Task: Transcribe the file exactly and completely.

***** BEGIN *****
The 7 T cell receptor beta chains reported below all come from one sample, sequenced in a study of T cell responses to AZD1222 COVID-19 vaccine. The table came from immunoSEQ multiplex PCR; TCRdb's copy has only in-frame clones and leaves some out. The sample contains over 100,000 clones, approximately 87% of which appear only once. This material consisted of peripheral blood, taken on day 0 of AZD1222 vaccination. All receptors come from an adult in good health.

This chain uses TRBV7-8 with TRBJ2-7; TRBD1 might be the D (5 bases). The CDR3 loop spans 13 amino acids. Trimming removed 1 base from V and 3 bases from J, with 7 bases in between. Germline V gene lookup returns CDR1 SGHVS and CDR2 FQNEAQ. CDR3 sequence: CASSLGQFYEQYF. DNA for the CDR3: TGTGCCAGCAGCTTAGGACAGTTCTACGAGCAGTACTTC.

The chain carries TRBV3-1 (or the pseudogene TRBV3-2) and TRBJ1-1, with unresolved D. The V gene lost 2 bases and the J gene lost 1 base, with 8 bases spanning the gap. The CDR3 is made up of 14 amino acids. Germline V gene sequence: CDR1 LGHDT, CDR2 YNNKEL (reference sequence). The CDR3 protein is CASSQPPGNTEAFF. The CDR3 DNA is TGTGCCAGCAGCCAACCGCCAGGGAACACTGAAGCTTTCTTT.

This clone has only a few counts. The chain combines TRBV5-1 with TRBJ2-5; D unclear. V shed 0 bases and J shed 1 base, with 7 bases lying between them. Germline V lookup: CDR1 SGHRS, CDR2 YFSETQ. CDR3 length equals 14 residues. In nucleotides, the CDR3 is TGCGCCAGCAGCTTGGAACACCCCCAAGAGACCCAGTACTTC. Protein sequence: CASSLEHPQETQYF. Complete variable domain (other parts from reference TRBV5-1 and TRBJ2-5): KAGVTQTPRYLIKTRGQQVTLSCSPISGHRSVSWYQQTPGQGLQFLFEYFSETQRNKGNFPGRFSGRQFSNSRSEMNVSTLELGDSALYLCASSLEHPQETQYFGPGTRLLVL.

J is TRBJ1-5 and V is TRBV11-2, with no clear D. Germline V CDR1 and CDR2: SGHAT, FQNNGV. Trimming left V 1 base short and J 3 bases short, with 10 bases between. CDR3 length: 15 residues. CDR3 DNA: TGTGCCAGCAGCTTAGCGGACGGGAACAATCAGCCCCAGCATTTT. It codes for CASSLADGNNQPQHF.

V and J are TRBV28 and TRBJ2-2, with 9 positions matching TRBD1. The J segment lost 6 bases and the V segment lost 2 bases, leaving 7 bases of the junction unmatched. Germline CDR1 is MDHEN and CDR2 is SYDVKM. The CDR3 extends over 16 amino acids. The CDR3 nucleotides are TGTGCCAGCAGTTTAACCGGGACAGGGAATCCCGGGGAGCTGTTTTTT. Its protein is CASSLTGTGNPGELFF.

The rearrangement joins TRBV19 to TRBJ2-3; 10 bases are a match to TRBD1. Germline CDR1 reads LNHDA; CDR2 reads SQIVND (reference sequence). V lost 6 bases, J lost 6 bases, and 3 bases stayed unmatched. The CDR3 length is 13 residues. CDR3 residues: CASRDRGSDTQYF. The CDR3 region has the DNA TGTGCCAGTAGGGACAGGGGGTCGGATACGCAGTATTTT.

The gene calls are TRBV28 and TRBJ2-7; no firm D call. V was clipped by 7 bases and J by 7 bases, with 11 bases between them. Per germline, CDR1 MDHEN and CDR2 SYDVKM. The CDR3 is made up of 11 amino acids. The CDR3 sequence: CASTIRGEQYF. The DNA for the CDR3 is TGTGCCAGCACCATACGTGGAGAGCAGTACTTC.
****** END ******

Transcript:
The 7 T cell receptor beta chains reported below all come from one sample, sequenced in a study of T cell responses to AZD1222 COVID-19 vaccine. The table came from immunoSEQ multiplex PCR; TCRdb's copy has only in-frame clones and leaves some out. The sample contains over 100,000 clones, approximately 87% of which appear only once. This material consisted of peripheral blood, taken on day 0 of AZD1222 vaccination. All receptors come from an adult in good health.

This chain uses TRBV7-8 with TRBJ2-7; TRBD1 might be the D (5 bases). The CDR3 loop spans 13 amino acids. Trimming removed 1 base from V and 3 bases from J, with 7 bases in between. Germline V gene lookup returns CDR1 SGHVS and CDR2 FQNEAQ. CDR3 sequence: CASSLGQFYEQYF. DNA for the CDR3: TGTGCCAGCAGCTTAGGACAGTTCTACGAGCAGTACTTC.

The chain carries TRBV3-1 (or the pseudogene TRBV3-2) and TRBJ1-1, with unresolved D. The V gene lost 2 bases and the J gene lost 1 base, with 8 bases spanning the gap. The CDR3 is made up of 14 amino acids. Germline V gene sequence: CDR1 LGHDT, CDR2 YNNKEL (reference sequence). The CDR3 protein is CASSQPPGNTEAFF. The CDR3 DNA is TGTGCCAGCAGCCAACCGCCAGGGAACACTGAAGCTTTCTTT.

This clone has only a few counts. The chain combines TRBV5-1 with TRBJ2-5; D unclear. V shed 0 bases and J shed 1 base, with 7 bases lying between them. Germline V lookup: CDR1 SGHRS, CDR2 YFSETQ. CDR3 length equals 14 residues. In nucleotides, the CDR3 is TGCGCCAGCAGCTTGGAACACCCCCAAGAGACCCAGTACTTC. Protein sequence: CASSLEHPQETQYF. Complete variable domain (other parts from reference TRBV5-1 and TRBJ2-5): KAGVTQTPRYLIKTRGQQVTLSCSPISGHRSVSWYQQTPGQGLQFLFEYFSETQRNKGNFPGRFSGRQFSNSRSEMNVSTLELGDSALYLCASSLEHPQETQYFGPGTRLLVL.

J is TRBJ1-5 and V is TRBV11-2, with no clear D. Germline V CDR1 and CDR2: SGHAT, FQNNGV. Trimming left V 1 base short and J 3 bases short, with 10 bases between. CDR3 length: 15 residues. CDR3 DNA: TGTGCCAGCAGCTTAGCGGACGGGAACAATCAGCCCCAGCATTTT. It codes for CASSLADGNNQPQHF.

V and J are TRBV28 and TRBJ2-2, with 9 positions matching TRBD1. The J segment lost 6 bases and the V segment lost 2 bases, leaving 7 bases of the junction unmatched. Germline CDR1 is MDHEN and CDR2 is SYDVKM. The CDR3 extends over 16 amino acids. The CDR3 nucleotides are TGTGCCAGCAGTTTAACCGGGACAGGGAATCCCGGGGAGCTGTTTTTT. Its protein is CASSLTGTGNPGELFF.

The rearrangement joins TRBV19 to TRBJ2-3; 10 bases are a match to TRBD1. Germline CDR1 reads LNHDA; CDR2 reads SQIVND (reference sequence). V lost 6 bases, J lost 6 bases, and 3 bases stayed unmatched. The CDR3 length is 13 residues. CDR3 residues: CASRDRGSDTQYF. The CDR3 region has the DNA TGTGCCAGTAGGGACAGGGGGTCGGATACGCAGTATTTT.

The gene calls are TRBV28 and TRBJ2-7; no firm D call. V was clipped by 7 bases and J by 7 bases, with 11 bases between them. Per germline, CDR1 MDHEN and CDR2 SYDVKM. The CDR3 is made up of 11 amino acids. The CDR3 sequence: CASTIRGEQYF. The DNA for the CDR3 is TGTGCCAGCACCATACGTGGAGAGCAGTACTTC.